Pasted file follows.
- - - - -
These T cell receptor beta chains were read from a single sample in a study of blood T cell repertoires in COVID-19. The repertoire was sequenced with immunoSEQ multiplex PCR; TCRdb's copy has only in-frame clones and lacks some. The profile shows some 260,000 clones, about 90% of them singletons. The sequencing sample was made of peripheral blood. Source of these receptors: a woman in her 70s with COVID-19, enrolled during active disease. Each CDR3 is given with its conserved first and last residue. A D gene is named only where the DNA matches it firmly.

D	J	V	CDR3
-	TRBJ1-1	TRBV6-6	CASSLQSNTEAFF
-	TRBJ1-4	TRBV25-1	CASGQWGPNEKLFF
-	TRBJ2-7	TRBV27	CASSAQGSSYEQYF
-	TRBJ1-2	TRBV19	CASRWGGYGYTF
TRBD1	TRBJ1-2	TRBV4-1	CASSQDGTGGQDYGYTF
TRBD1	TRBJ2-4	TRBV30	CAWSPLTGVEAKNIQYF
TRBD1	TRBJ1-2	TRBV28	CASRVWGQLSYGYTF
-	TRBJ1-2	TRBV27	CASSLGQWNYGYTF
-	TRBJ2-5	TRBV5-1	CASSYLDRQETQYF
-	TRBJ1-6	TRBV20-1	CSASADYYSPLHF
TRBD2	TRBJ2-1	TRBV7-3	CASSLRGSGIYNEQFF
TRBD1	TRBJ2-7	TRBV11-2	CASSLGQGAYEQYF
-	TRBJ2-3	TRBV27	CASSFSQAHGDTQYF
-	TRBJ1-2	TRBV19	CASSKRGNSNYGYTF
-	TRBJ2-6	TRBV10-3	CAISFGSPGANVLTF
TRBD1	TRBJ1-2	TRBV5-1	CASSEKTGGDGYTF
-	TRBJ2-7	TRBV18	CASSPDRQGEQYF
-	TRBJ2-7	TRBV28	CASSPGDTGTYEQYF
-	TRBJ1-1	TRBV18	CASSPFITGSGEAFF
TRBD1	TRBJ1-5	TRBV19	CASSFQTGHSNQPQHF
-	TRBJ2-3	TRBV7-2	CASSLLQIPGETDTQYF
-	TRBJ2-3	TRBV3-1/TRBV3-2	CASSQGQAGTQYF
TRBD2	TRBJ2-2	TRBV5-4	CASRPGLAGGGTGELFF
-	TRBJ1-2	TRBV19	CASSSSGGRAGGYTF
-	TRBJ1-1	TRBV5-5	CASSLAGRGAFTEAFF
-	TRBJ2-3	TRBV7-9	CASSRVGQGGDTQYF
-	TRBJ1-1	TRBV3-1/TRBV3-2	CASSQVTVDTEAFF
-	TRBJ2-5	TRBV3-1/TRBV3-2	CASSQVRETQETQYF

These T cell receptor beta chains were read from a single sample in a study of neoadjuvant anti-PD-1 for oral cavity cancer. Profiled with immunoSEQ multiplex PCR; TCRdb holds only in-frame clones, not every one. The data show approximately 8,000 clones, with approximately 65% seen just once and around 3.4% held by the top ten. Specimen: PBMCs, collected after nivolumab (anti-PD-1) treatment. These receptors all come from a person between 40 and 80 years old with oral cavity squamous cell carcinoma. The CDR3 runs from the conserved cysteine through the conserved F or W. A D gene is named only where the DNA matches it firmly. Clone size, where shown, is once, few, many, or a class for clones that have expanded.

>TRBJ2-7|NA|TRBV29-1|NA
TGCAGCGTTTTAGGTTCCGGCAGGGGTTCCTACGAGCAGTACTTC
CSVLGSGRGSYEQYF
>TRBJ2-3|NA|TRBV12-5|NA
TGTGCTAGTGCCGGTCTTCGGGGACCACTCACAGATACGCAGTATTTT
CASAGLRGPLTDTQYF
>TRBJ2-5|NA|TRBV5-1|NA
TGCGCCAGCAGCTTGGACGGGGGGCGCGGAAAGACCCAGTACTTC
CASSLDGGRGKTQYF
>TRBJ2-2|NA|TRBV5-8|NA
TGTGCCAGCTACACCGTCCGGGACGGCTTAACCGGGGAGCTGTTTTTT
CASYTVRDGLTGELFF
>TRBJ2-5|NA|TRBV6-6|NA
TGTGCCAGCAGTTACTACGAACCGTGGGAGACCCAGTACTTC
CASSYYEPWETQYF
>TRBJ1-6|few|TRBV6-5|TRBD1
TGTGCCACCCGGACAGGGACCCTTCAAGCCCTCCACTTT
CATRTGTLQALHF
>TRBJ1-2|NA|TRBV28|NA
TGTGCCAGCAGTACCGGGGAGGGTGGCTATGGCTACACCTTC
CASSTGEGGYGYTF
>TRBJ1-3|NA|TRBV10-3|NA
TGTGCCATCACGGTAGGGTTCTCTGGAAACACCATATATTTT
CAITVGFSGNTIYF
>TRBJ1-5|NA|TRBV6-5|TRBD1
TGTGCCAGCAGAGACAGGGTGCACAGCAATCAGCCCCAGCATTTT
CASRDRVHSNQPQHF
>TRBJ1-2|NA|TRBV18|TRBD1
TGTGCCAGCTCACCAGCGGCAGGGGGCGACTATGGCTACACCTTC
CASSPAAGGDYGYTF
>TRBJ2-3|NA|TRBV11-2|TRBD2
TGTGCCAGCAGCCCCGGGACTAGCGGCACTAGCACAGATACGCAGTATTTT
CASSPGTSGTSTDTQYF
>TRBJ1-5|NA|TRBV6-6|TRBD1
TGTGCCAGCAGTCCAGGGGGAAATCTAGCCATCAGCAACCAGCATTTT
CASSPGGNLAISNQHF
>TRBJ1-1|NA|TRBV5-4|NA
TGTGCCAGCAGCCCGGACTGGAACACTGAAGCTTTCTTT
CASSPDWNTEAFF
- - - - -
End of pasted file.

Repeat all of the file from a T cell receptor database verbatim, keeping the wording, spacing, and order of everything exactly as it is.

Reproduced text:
These T cell receptor beta chains were read from a single sample in a study of blood T cell repertoires in COVID-19. The repertoire was sequenced with immunoSEQ multiplex PCR; TCRdb's copy has only in-frame clones and lacks some. The profile shows some 260,000 clones, about 90% of them singletons. The sequencing sample was made of peripheral blood. Source of these receptors: a woman in her 70s with COVID-19, enrolled during active disease. Each CDR3 is given with its conserved first and last residue. A D gene is named only where the DNA matches it firmly.

D	J	V	CDR3
-	TRBJ1-1	TRBV6-6	CASSLQSNTEAFF
-	TRBJ1-4	TRBV25-1	CASGQWGPNEKLFF
-	TRBJ2-7	TRBV27	CASSAQGSSYEQYF
-	TRBJ1-2	TRBV19	CASRWGGYGYTF
TRBD1	TRBJ1-2	TRBV4-1	CASSQDGTGGQDYGYTF
TRBD1	TRBJ2-4	TRBV30	CAWSPLTGVEAKNIQYF
TRBD1	TRBJ1-2	TRBV28	CASRVWGQLSYGYTF
-	TRBJ1-2	TRBV27	CASSLGQWNYGYTF
-	TRBJ2-5	TRBV5-1	CASSYLDRQETQYF
-	TRBJ1-6	TRBV20-1	CSASADYYSPLHF
TRBD2	TRBJ2-1	TRBV7-3	CASSLRGSGIYNEQFF
TRBD1	TRBJ2-7	TRBV11-2	CASSLGQGAYEQYF
-	TRBJ2-3	TRBV27	CASSFSQAHGDTQYF
-	TRBJ1-2	TRBV19	CASSKRGNSNYGYTF
-	TRBJ2-6	TRBV10-3	CAISFGSPGANVLTF
TRBD1	TRBJ1-2	TRBV5-1	CASSEKTGGDGYTF
-	TRBJ2-7	TRBV18	CASSPDRQGEQYF
-	TRBJ2-7	TRBV28	CASSPGDTGTYEQYF
-	TRBJ1-1	TRBV18	CASSPFITGSGEAFF
TRBD1	TRBJ1-5	TRBV19	CASSFQTGHSNQPQHF
-	TRBJ2-3	TRBV7-2	CASSLLQIPGETDTQYF
-	TRBJ2-3	TRBV3-1/TRBV3-2	CASSQGQAGTQYF
TRBD2	TRBJ2-2	TRBV5-4	CASRPGLAGGGTGELFF
-	TRBJ1-2	TRBV19	CASSSSGGRAGGYTF
-	TRBJ1-1	TRBV5-5	CASSLAGRGAFTEAFF
-	TRBJ2-3	TRBV7-9	CASSRVGQGGDTQYF
-	TRBJ1-1	TRBV3-1/TRBV3-2	CASSQVTVDTEAFF
-	TRBJ2-5	TRBV3-1/TRBV3-2	CASSQVRETQETQYF

These T cell receptor beta chains were read from a single sample in a study of neoadjuvant anti-PD-1 for oral cavity cancer. Profiled with immunoSEQ multiplex PCR; TCRdb holds only in-frame clones, not every one. The data show approximately 8,000 clones, with approximately 65% seen just once and around 3.4% held by the top ten. Specimen: PBMCs, collected after nivolumab (anti-PD-1) treatment. These receptors all come from a person between 40 and 80 years old with oral cavity squamous cell carcinoma. The CDR3 runs from the conserved cysteine through the conserved F or W. A D gene is named only where the DNA matches it firmly. Clone size, where shown, is once, few, many, or a class for clones that have expanded.

>TRBJ2-7|NA|TRBV29-1|NA
TGCAGCGTTTTAGGTTCCGGCAGGGGTTCCTACGAGCAGTACTTC
CSVLGSGRGSYEQYF
>TRBJ2-3|NA|TRBV12-5|NA
TGTGCTAGTGCCGGTCTTCGGGGACCACTCACAGATACGCAGTATTTT
CASAGLRGPLTDTQYF
>TRBJ2-5|NA|TRBV5-1|NA
TGCGCCAGCAGCTTGGACGGGGGGCGCGGAAAGACCCAGTACTTC
CASSLDGGRGKTQYF
>TRBJ2-2|NA|TRBV5-8|NA
TGTGCCAGCTACACCGTCCGGGACGGCTTAACCGGGGAGCTGTTTTTT
CASYTVRDGLTGELFF
>TRBJ2-5|NA|TRBV6-6|NA
TGTGCCAGCAGTTACTACGAACCGTGGGAGACCCAGTACTTC
CASSYYEPWETQYF
>TRBJ1-6|few|TRBV6-5|TRBD1
TGTGCCACCCGGACAGGGACCCTTCAAGCCCTCCACTTT
CATRTGTLQALHF
>TRBJ1-2|NA|TRBV28|NA
TGTGCCAGCAGTACCGGGGAGGGTGGCTATGGCTACACCTTC
CASSTGEGGYGYTF
>TRBJ1-3|NA|TRBV10-3|NA
TGTGCCATCACGGTAGGGTTCTCTGGAAACACCATATATTTT
CAITVGFSGNTIYF
>TRBJ1-5|NA|TRBV6-5|TRBD1
TGTGCCAGCAGAGACAGGGTGCACAGCAATCAGCCCCAGCATTTT
CASRDRVHSNQPQHF
>TRBJ1-2|NA|TRBV18|TRBD1
TGTGCCAGCTCACCAGCGGCAGGGGGCGACTATGGCTACACCTTC
CASSPAAGGDYGYTF
>TRBJ2-3|NA|TRBV11-2|TRBD2
TGTGCCAGCAGCCCCGGGACTAGCGGCACTAGCACAGATACGCAGTATTTT
CASSPGTSGTSTDTQYF
>TRBJ1-5|NA|TRBV6-6|TRBD1
TGTGCCAGCAGTCCAGGGGGAAATCTAGCCATCAGCAACCAGCATTTT
CASSPGGNLAISNQHF
>TRBJ1-1|NA|TRBV5-4|NA
TGTGCCAGCAGCCCGGACTGGAACACTGAAGCTTTCTTT
CASSPDWNTEAFF